Instructions

Coconut

  • Pour the coconut milk and the desiccated coconut into a small saucepan and heat until just at boiling point then remove from the heat and leave to cool for 30 minutes.

Caramelised Pineapple

  • Line and grease an 8 inch x 4 inch round baking tin.
  • Trim the top and tail of the pineapple and cut away the skin. Halve the pineapple then remove the core by cutting it out in a ‘v’ shape. Slice the pineapple very thinly lengthways then set aside whilst you make the caramel.
  • Melt the sugar on a gentle heat in a large saucepan, do not stir but gentle shake the saucepan every once in a while to ensure even melting.
  • Add the butter, once it has melted, stir to combine then remove the caramel from the heat.
  • Tip the pineapple slices and the glace cherries into the caramel and stir so everything is evenly coated.
  • Line the bottom of the cake tin with the pineapple slices, overlapping slightly in concentric circles, the rounded side facing towards the sides of the tin. Leave a small gap in the centre of the tin to fill in with the glace cherries.
  • Drizzle the rest of the caramel over the fruit and set aside whilst you make the cake.

Cake

  • Pre-heat the oven to 180°C/160°C fan assisted oven/gas mark 4.
  • Cream the butter and sugar for a few minutes until light and fluffy.
  • Add the eggs one at a time, mixing until thoroughly incorporated.
  • Pour in the vanilla extract and the coconut mixture and mix in well.
  • Sift together the flours, baking powder and salt then mix into the rest of the ingredients until just combined.
  • Pour the batter into the baking tin, on top of the pineapple and cherries, smoothing the top
  • Bake in the oven for around 55-60 minutes until the sponge has browned on top and an inserted toothpick comes out clean.
  • Remove from oven, rest for five minutes then carefully turn out onto a wire rack.

Nutrition

Calories: 568kcal | Carbohydrates: 62g | Protein: 6g | Fat: 33g | Saturated Fat: 22g | Cholesterol: 124mg | Sodium: 212mg | Potassium: 312mg | Fiber: 3g | Sugar: 28g | Vitamin A: 15.6% | Vitamin C: 0.6% | Calcium: 6.4% | Iron: 10.7%

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This post is not sponsored but the images above are affiliate links which means if you decide you want to use these link to make your purchases then Amazon gives me a small commission at no cost to you whatsoever. I will only recommend products I use in my kitchen and love. To learn more about how the data processing works when using these Amazon affiliate links then please visit my privacy policy page.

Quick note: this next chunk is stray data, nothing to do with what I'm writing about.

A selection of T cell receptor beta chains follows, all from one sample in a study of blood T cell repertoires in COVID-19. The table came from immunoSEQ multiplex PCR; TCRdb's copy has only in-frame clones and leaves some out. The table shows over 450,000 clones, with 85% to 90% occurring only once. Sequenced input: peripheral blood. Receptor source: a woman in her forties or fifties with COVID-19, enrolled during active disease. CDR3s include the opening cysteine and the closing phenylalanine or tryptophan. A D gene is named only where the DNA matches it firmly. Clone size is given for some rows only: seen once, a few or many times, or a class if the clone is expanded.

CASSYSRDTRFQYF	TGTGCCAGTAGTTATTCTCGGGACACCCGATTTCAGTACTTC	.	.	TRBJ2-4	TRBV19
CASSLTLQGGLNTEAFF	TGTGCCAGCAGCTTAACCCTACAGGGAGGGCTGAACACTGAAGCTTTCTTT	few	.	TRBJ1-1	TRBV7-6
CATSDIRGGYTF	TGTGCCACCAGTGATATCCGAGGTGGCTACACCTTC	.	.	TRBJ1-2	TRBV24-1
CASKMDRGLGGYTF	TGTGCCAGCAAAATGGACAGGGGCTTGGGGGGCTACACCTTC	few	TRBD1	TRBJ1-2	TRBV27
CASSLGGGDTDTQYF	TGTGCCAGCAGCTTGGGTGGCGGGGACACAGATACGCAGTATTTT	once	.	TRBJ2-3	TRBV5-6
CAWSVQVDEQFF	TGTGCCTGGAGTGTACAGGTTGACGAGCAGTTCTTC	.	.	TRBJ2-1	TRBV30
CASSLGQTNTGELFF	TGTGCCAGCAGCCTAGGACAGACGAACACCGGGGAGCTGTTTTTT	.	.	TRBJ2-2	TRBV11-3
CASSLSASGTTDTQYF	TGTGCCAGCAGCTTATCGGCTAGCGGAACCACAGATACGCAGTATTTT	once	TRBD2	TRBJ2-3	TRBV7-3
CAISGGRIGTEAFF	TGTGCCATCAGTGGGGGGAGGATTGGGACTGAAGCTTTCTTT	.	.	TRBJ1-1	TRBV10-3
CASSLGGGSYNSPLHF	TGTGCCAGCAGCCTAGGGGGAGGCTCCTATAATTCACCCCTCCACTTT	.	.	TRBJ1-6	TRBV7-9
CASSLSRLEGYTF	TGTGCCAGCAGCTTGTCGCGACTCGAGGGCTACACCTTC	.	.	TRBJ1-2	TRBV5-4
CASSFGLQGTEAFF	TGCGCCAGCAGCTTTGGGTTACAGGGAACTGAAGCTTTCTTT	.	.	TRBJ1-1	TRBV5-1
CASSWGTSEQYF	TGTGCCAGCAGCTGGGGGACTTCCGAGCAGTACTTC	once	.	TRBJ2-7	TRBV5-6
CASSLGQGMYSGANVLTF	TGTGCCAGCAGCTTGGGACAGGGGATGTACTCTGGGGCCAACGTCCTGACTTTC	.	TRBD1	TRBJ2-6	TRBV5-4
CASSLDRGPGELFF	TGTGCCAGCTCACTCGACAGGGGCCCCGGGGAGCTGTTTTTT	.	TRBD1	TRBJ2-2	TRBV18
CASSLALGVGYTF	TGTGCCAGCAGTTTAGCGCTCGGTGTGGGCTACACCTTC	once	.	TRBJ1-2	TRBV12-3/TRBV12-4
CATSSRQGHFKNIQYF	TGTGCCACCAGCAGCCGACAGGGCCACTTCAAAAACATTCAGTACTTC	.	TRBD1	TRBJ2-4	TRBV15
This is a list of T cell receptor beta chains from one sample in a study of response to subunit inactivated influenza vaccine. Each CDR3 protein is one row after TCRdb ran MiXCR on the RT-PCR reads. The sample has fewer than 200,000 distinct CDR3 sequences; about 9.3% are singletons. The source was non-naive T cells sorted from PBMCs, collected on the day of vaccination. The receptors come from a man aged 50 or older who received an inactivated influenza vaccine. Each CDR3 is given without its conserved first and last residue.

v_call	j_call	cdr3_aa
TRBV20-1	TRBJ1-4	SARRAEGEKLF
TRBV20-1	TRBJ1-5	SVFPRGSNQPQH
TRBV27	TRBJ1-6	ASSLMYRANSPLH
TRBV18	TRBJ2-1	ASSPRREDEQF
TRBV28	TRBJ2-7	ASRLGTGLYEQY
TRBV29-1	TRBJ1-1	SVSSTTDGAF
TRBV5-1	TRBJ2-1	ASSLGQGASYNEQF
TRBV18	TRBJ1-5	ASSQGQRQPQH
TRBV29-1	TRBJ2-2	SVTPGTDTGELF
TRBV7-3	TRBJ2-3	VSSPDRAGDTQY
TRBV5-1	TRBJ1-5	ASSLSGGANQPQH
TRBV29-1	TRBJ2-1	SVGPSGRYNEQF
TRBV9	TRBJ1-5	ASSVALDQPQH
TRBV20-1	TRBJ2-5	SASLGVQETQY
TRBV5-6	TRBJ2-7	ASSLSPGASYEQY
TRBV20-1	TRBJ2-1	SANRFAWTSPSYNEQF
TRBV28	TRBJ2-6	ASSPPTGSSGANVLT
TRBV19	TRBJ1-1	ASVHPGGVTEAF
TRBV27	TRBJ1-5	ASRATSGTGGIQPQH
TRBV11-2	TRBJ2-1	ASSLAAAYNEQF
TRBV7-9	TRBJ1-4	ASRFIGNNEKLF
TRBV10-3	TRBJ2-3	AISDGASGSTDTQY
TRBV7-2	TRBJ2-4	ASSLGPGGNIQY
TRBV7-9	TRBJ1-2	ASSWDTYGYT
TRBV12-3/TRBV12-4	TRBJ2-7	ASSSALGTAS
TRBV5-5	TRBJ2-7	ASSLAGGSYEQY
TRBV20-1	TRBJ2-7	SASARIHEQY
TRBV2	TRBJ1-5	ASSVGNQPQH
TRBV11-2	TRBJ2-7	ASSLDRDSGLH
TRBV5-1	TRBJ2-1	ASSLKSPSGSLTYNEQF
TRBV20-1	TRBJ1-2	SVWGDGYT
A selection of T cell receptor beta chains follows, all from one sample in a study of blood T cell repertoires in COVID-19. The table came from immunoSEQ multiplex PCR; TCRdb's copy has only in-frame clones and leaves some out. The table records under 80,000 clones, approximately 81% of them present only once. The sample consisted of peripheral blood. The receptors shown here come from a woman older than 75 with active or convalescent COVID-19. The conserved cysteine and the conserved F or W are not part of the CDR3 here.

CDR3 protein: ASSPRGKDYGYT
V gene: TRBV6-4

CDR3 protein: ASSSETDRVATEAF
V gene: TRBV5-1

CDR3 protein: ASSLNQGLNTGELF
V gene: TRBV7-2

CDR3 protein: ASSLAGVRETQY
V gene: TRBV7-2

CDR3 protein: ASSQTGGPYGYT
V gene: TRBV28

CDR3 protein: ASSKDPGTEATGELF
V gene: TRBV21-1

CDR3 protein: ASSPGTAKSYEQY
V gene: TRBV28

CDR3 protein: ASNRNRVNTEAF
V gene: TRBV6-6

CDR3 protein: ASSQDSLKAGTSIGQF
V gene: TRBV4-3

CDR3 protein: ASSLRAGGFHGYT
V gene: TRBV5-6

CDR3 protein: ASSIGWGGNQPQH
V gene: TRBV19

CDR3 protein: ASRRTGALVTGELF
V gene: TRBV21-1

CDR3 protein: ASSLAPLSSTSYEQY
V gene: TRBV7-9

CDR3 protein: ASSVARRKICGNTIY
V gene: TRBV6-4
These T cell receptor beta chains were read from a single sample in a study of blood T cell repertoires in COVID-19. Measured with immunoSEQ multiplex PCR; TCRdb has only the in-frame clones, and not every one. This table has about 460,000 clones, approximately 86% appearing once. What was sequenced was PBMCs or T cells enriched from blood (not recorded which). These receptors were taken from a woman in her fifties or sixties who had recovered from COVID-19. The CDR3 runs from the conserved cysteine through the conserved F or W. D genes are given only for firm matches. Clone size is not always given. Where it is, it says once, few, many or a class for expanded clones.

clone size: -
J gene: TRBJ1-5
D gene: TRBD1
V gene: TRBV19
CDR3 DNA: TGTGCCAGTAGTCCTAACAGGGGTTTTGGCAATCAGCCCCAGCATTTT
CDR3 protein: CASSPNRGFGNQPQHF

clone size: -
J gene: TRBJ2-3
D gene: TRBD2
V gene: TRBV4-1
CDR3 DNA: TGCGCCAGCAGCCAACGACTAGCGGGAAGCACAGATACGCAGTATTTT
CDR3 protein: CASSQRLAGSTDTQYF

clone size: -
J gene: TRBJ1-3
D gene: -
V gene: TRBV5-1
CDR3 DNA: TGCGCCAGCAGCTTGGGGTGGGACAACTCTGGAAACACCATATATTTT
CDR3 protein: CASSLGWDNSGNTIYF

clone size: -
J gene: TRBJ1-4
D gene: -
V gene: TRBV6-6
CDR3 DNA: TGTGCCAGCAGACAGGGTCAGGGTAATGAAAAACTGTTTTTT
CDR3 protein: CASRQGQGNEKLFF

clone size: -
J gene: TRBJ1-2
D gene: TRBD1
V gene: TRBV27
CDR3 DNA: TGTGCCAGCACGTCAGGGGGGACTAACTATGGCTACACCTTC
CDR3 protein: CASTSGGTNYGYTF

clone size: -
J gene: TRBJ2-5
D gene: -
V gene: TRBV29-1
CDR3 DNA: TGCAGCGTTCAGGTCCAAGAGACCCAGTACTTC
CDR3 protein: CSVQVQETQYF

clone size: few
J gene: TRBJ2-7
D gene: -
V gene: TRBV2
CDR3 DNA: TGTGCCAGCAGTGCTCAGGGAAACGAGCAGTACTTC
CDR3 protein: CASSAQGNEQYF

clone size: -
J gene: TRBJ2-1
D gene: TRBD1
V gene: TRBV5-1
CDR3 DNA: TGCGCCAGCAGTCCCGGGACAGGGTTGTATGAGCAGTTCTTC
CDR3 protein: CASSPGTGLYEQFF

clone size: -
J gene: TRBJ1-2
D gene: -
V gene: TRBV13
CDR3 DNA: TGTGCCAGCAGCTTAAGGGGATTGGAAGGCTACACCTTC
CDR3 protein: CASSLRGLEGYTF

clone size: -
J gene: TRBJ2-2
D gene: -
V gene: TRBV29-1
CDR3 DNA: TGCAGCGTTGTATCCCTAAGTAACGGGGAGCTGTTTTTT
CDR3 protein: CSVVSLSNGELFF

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Cheat’s Gluten-Free Christmas Cake

Cheat's Gluten-Free Christmas Cake

Cheat’s Gluten-Free Christmas Cake is an easy cake to assemble last minute. A lightly spiced almond sponge made incredibly festive by its secret ingredient – mincemeat. Drizzled with a quick tipsy Brandy Cream Icing.

Cheat's Gluten-Free Christmas Cake

It’s not that I don’t like regular Christmas Cake. I’m happy to eat a boozy fruit cake any time of the year. However, I always feel that on top of the Christmas pudding and all the mince pies, a traditional Christmas cake can sometimes be a bit too much.

Close up of Cheat's Gluten-Free Christmas Cake with slice on a plate in front

This Cheat’s Gluten-Free Christmas Cake is my favourite way to keep a Christmas cake in the mix whilst making it a little more accessible and not just something your great aunt is going to enjoy. Cheat’s Gluten-Free Christmas Cake still has all the right flavours going on so no one is going to feel hard done by. It’s festive with spices, brandy and plump fruits. But as it is primarily a sponge cake and not a fruit cake it’s so much lighter and a bit more modern.

Close up of Cheat's Gluten-Free Christmas Cake

It’s also incredibly quick to assemble as we’re taking a bit of a shortcut to Christmas by using mincemeat. I will always advocate homemade mincemeat in any recipe where it is required as I think the shop bought stuff is pretty terrible. All sugar and no taste. The good news is that homemade mincemeat is really easy, hopefully you have already made yours otherwise this Cheat’s Gluten-Free Christmas Cake might be a slightly longer process than you initially believed. At a push, of course you can use the shop bought stuff, the cake will still be delicious.

Close up of Cheat's Gluten-Free Christmas Cake with slice taken out

To make the cake even easier to bring together I used a gluten-free plain flour blend, Freee by Doves Farm Gluten Free Plain White Flour 1kg (Pack of 5)” to be exact. You can use any blend but ideally without xanthan gum. By adding an equal amount of gluten-free plain flour and ground almonds we’re ensuring the sponge stays beautifully moist with plenty of fluffiness. The ground almonds add a lovely taste and if you grind your own almonds, which I did here, so it’s more like an almond meal, then the cake will have a pleasantly nubby texture that sits really nicely with the mincemeat. My mincemeat had chopped almonds in already so there is lots of nuttiness going on.